Nov 08, 2015 06:45 PM EST
According to a new study by Common Sense Media, teenagers spend a third of their day, approximately nine hours, on the Internet and/or social media, while those from 8 to 12 years old are around six hours a day.
The aims of the study are not only to draw a baseline data on youngsters' use of media but also to create awareness about technology. Executive director Jim Steyer was astounded on both pre-teens and teens' media consumption and how the government has no efforts about this.
"Where is the research?" Steyer said. "We're conducting the biggest experiment on our kids - the digital transition - without research."
Because the average screen time is difficult to determine in recent years. The most similar study with Common Sense is the study of Kaiser Family Foundation in 2010 that found an average media use of five and a half hours for ages between 8 and 10, 8 hours and 40 minutes for those between 11 and 14 and less than 8 hours for ages between 15 and 18.
On the other hand, the Common Sense Study, which surveyed 2600 young people, utilized a different tool, making it difficult to directly compare the two studies. However, Steyer confirmed that there is indeed an upward trend, and media consumption is already everywhere.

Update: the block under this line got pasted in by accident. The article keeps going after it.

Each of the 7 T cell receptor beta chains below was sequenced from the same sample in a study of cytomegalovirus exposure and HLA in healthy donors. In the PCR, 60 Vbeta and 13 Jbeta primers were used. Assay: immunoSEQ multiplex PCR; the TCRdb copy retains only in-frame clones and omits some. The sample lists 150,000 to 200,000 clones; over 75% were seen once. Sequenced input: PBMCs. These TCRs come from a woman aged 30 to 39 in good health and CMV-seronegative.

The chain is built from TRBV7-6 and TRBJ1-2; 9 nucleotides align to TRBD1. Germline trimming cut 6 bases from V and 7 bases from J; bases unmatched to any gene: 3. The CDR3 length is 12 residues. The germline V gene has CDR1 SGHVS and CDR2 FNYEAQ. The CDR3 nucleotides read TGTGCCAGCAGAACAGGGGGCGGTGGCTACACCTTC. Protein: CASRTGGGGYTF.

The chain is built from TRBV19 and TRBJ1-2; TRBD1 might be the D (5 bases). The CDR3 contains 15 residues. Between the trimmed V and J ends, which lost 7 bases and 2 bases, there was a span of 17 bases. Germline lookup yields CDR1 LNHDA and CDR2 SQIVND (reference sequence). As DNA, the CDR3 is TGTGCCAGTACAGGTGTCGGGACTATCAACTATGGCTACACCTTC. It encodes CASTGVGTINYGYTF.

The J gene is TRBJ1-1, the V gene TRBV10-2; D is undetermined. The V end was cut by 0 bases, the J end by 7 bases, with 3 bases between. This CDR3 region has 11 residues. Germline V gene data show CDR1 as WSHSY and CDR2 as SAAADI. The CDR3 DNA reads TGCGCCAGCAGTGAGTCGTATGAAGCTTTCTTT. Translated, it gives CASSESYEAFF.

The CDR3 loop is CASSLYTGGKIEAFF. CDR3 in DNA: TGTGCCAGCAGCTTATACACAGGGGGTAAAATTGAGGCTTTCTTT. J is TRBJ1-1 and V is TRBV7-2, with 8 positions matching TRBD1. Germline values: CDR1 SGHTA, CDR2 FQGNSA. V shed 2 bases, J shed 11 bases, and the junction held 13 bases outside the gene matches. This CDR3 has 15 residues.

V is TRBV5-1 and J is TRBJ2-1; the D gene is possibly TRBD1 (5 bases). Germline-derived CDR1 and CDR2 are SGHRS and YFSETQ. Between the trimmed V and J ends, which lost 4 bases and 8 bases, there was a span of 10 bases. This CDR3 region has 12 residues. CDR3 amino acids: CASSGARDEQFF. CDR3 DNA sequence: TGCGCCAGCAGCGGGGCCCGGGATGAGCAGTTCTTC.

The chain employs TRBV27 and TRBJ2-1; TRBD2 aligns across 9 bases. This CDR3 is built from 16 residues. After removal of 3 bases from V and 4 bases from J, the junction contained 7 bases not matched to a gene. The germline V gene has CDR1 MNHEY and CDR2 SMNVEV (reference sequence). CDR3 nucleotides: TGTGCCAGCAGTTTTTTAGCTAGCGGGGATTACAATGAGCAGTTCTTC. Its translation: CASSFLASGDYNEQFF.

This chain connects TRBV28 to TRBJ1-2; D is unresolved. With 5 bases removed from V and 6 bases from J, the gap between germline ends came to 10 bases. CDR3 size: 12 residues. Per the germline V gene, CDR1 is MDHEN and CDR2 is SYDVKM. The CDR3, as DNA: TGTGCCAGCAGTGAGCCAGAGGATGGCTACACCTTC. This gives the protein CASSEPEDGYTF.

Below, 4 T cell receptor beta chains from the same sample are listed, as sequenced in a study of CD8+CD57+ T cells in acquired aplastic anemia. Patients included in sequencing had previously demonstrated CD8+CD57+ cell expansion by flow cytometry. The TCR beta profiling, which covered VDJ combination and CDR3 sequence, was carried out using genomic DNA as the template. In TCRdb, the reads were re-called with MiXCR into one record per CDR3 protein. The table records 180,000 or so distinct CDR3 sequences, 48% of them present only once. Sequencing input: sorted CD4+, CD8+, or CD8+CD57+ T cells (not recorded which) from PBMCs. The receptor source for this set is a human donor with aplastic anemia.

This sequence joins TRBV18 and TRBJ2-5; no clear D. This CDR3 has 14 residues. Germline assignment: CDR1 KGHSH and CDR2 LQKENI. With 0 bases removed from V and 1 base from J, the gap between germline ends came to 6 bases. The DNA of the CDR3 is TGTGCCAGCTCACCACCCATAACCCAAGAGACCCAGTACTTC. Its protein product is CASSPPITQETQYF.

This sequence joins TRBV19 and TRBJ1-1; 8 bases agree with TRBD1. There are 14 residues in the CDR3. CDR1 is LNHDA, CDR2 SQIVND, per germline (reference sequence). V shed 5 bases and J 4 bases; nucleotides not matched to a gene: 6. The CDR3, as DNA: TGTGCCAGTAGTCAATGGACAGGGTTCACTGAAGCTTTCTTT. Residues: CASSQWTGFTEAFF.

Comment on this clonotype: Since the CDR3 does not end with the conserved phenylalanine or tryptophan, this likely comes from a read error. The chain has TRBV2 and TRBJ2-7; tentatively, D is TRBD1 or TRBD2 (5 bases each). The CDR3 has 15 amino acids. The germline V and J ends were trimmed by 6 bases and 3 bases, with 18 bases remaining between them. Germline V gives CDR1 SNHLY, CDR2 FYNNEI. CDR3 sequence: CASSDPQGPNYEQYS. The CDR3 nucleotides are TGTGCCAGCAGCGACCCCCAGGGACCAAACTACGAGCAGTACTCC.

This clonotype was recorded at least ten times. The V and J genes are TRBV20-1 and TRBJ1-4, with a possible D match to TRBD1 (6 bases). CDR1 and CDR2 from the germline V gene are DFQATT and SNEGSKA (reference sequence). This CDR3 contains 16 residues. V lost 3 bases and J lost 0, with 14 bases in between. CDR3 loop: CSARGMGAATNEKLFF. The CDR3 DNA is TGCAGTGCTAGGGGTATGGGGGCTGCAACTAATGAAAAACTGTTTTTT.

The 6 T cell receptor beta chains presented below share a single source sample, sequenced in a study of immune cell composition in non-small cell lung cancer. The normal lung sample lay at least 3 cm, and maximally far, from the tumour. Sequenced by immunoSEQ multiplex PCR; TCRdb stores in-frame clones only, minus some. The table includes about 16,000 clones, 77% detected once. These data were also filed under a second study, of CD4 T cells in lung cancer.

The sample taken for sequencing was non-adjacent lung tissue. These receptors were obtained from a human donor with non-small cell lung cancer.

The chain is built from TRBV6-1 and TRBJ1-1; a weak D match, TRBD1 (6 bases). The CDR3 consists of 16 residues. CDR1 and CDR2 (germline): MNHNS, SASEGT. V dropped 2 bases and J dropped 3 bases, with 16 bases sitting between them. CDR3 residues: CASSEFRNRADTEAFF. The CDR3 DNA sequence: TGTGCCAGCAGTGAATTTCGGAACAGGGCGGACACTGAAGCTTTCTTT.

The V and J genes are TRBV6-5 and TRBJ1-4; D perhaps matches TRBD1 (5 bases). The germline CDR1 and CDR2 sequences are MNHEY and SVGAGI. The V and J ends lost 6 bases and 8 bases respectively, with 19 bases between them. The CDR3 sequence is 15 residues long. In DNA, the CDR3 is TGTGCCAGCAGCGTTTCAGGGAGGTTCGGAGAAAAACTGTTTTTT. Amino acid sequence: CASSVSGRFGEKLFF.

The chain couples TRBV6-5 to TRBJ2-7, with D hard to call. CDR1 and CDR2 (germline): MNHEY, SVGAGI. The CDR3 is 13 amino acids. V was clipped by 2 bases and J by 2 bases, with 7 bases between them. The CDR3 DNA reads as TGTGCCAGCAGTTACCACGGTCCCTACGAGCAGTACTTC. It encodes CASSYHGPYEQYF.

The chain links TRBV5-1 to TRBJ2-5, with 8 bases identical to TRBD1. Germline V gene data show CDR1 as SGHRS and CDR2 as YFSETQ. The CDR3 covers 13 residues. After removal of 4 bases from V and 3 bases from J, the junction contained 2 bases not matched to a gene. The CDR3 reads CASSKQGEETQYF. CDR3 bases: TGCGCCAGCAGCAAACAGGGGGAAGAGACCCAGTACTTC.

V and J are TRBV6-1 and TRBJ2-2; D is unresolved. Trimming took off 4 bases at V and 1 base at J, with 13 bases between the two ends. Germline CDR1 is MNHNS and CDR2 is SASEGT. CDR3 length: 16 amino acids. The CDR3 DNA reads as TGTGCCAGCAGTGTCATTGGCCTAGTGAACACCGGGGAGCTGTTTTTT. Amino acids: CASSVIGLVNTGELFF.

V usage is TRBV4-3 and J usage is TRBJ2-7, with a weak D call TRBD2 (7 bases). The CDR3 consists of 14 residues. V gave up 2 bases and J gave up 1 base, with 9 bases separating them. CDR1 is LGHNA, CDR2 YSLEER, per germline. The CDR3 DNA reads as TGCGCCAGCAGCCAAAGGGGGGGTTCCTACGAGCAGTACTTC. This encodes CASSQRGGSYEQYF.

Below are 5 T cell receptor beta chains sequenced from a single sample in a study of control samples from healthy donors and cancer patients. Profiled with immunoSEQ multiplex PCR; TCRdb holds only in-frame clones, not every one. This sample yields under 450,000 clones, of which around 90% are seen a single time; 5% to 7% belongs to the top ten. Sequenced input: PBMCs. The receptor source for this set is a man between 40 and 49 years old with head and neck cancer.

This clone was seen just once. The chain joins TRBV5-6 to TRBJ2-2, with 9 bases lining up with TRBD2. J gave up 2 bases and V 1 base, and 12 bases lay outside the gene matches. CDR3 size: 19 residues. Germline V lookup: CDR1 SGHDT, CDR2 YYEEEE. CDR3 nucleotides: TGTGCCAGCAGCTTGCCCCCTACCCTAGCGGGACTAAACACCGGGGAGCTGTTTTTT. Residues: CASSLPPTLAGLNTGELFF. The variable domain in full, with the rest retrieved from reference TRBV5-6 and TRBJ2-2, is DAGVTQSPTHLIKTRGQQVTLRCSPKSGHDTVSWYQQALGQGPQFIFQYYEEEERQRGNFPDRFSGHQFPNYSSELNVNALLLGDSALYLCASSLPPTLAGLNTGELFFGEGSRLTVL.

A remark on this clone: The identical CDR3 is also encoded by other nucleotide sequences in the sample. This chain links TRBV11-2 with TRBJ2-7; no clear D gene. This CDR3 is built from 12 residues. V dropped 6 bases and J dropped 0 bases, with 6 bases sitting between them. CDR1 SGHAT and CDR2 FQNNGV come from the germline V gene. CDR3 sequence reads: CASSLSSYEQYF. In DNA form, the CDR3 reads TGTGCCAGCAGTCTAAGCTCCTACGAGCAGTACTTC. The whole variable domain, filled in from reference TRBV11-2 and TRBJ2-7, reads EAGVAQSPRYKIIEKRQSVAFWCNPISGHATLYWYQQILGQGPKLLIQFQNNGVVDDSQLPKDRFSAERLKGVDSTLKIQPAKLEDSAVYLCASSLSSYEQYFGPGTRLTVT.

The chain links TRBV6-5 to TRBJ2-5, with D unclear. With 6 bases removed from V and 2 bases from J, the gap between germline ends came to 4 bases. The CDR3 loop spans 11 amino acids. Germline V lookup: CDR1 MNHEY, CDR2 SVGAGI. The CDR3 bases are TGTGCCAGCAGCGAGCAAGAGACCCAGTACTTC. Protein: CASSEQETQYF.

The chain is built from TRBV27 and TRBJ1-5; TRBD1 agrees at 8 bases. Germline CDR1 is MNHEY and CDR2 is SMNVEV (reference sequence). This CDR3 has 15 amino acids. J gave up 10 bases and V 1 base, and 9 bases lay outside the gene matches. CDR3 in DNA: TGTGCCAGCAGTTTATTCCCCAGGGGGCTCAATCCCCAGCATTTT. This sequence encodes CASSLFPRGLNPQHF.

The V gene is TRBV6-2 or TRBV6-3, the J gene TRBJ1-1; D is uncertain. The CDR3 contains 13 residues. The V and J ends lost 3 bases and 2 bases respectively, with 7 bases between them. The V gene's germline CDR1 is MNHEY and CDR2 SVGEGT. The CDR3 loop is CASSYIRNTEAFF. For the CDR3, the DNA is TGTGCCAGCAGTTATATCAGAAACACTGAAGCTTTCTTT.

In fact, teens are now multi-tasking with media on the background. "Everything is digital," he said. "We are now in the true emergence of digital natives; that has enormous implications for anyone who cares about media, technology and children."
Parents, on the other hand, are not surprised with the amount of time their kids spend on media-related activities like texting, posting, listening and watching. And those who attempt to restrict media get into dilemma.
The study also reveals the impact of socio-economic differences where tweens and teens from lower-income families, on average, spend more time on media compared with higher-income families. Also, Black young people spend an estimate of two hours beyond, average of 11 hours and 10 minutes, compared with Latinos or whites.
The research found digital inequality that becomes a concern now that most of the schoolwork goes online. "We need to make sure that technology does not exacerbate the disparities between the haves and the have-nots, instead of ameliorating them," Vicky Rideout, who wrote the Common Sense Media report, told New York Times.
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